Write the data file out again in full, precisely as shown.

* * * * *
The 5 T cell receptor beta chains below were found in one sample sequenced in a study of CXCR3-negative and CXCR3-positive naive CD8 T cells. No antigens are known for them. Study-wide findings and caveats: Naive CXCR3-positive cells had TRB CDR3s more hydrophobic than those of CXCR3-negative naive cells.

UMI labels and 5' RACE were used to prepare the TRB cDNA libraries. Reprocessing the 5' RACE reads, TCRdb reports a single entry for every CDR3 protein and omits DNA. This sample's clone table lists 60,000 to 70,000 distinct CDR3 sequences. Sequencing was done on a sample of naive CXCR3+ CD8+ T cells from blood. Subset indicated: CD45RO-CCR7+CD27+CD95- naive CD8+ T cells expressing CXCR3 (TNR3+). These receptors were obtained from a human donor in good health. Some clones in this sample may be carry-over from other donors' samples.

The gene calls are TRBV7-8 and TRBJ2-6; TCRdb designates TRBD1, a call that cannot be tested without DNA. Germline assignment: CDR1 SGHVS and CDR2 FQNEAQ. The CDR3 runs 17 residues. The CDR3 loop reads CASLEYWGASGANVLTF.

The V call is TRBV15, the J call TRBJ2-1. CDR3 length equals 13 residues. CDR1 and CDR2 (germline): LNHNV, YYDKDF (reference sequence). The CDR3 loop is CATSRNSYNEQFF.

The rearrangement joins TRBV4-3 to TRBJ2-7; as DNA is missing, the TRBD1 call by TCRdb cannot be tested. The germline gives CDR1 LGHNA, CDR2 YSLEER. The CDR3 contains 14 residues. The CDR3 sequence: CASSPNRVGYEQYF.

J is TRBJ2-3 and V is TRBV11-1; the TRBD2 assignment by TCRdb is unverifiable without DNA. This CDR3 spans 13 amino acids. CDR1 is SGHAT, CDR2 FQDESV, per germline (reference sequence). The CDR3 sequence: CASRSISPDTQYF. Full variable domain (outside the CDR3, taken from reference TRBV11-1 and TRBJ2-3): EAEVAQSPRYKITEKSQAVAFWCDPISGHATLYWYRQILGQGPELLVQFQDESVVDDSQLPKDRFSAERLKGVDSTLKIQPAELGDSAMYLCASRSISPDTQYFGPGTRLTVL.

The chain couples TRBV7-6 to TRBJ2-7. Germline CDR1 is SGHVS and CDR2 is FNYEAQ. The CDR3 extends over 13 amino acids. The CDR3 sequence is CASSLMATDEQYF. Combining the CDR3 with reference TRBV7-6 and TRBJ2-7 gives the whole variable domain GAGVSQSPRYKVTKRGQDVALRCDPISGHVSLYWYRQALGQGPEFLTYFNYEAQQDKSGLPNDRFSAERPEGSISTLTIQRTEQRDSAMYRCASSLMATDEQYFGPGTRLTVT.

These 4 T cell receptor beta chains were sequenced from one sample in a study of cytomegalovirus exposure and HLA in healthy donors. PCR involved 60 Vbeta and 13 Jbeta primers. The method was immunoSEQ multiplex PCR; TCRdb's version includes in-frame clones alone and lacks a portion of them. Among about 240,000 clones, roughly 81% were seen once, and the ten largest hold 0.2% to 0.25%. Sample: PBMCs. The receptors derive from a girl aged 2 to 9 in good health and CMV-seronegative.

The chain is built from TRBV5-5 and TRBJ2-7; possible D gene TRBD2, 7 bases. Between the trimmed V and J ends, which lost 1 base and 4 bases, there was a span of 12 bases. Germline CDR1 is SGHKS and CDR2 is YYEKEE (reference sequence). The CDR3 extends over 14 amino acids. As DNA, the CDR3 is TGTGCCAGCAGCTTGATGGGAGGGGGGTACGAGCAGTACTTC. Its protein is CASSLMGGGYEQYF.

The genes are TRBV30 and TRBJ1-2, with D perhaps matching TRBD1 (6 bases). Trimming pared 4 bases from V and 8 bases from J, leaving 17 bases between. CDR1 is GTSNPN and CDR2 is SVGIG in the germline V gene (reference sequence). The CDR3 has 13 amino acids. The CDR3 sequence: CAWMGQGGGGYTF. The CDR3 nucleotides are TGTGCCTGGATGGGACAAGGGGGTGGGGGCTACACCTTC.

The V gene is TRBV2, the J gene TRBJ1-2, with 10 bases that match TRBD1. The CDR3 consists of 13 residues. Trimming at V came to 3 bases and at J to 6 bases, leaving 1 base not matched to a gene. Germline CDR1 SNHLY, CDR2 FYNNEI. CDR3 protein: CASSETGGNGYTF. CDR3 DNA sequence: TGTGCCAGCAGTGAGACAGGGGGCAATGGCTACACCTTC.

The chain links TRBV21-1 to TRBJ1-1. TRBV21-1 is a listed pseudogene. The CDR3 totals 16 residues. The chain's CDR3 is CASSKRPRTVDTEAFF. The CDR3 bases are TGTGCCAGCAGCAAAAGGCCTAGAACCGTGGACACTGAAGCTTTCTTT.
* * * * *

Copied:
The 5 T cell receptor beta chains below were found in one sample sequenced in a study of CXCR3-negative and CXCR3-positive naive CD8 T cells. No antigens are known for them. Study-wide findings and caveats: Naive CXCR3-positive cells had TRB CDR3s more hydrophobic than those of CXCR3-negative naive cells.

UMI labels and 5' RACE were used to prepare the TRB cDNA libraries. Reprocessing the 5' RACE reads, TCRdb reports a single entry for every CDR3 protein and omits DNA. This sample's clone table lists 60,000 to 70,000 distinct CDR3 sequences. Sequencing was done on a sample of naive CXCR3+ CD8+ T cells from blood. Subset indicated: CD45RO-CCR7+CD27+CD95- naive CD8+ T cells expressing CXCR3 (TNR3+). These receptors were obtained from a human donor in good health. Some clones in this sample may be carry-over from other donors' samples.

The gene calls are TRBV7-8 and TRBJ2-6; TCRdb designates TRBD1, a call that cannot be tested without DNA. Germline assignment: CDR1 SGHVS and CDR2 FQNEAQ. The CDR3 runs 17 residues. The CDR3 loop reads CASLEYWGASGANVLTF.

The V call is TRBV15, the J call TRBJ2-1. CDR3 length equals 13 residues. CDR1 and CDR2 (germline): LNHNV, YYDKDF (reference sequence). The CDR3 loop is CATSRNSYNEQFF.

The rearrangement joins TRBV4-3 to TRBJ2-7; as DNA is missing, the TRBD1 call by TCRdb cannot be tested. The germline gives CDR1 LGHNA, CDR2 YSLEER. The CDR3 contains 14 residues. The CDR3 sequence: CASSPNRVGYEQYF.

J is TRBJ2-3 and V is TRBV11-1; the TRBD2 assignment by TCRdb is unverifiable without DNA. This CDR3 spans 13 amino acids. CDR1 is SGHAT, CDR2 FQDESV, per germline (reference sequence). The CDR3 sequence: CASRSISPDTQYF. Full variable domain (outside the CDR3, taken from reference TRBV11-1 and TRBJ2-3): EAEVAQSPRYKITEKSQAVAFWCDPISGHATLYWYRQILGQGPELLVQFQDESVVDDSQLPKDRFSAERLKGVDSTLKIQPAELGDSAMYLCASRSISPDTQYFGPGTRLTVL.

The chain couples TRBV7-6 to TRBJ2-7. Germline CDR1 is SGHVS and CDR2 is FNYEAQ. The CDR3 extends over 13 amino acids. The CDR3 sequence is CASSLMATDEQYF. Combining the CDR3 with reference TRBV7-6 and TRBJ2-7 gives the whole variable domain GAGVSQSPRYKVTKRGQDVALRCDPISGHVSLYWYRQALGQGPEFLTYFNYEAQQDKSGLPNDRFSAERPEGSISTLTIQRTEQRDSAMYRCASSLMATDEQYFGPGTRLTVT.

These 4 T cell receptor beta chains were sequenced from one sample in a study of cytomegalovirus exposure and HLA in healthy donors. PCR involved 60 Vbeta and 13 Jbeta primers. The method was immunoSEQ multiplex PCR; TCRdb's version includes in-frame clones alone and lacks a portion of them. Among about 240,000 clones, roughly 81% were seen once, and the ten largest hold 0.2% to 0.25%. Sample: PBMCs. The receptors derive from a girl aged 2 to 9 in good health and CMV-seronegative.

The chain is built from TRBV5-5 and TRBJ2-7; possible D gene TRBD2, 7 bases. Between the trimmed V and J ends, which lost 1 base and 4 bases, there was a span of 12 bases. Germline CDR1 is SGHKS and CDR2 is YYEKEE (reference sequence). The CDR3 extends over 14 amino acids. As DNA, the CDR3 is TGTGCCAGCAGCTTGATGGGAGGGGGGTACGAGCAGTACTTC. Its protein is CASSLMGGGYEQYF.

The genes are TRBV30 and TRBJ1-2, with D perhaps matching TRBD1 (6 bases). Trimming pared 4 bases from V and 8 bases from J, leaving 17 bases between. CDR1 is GTSNPN and CDR2 is SVGIG in the germline V gene (reference sequence). The CDR3 has 13 amino acids. The CDR3 sequence: CAWMGQGGGGYTF. The CDR3 nucleotides are TGTGCCTGGATGGGACAAGGGGGTGGGGGCTACACCTTC.

The V gene is TRBV2, the J gene TRBJ1-2, with 10 bases that match TRBD1. The CDR3 consists of 13 residues. Trimming at V came to 3 bases and at J to 6 bases, leaving 1 base not matched to a gene. Germline CDR1 SNHLY, CDR2 FYNNEI. CDR3 protein: CASSETGGNGYTF. CDR3 DNA sequence: TGTGCCAGCAGTGAGACAGGGGGCAATGGCTACACCTTC.

The chain links TRBV21-1 to TRBJ1-1. TRBV21-1 is a listed pseudogene. The CDR3 totals 16 residues. The chain's CDR3 is CASSKRPRTVDTEAFF. The CDR3 bases are TGTGCCAGCAGCAAAAGGCCTAGAACCGTGGACACTGAAGCTTTCTTT.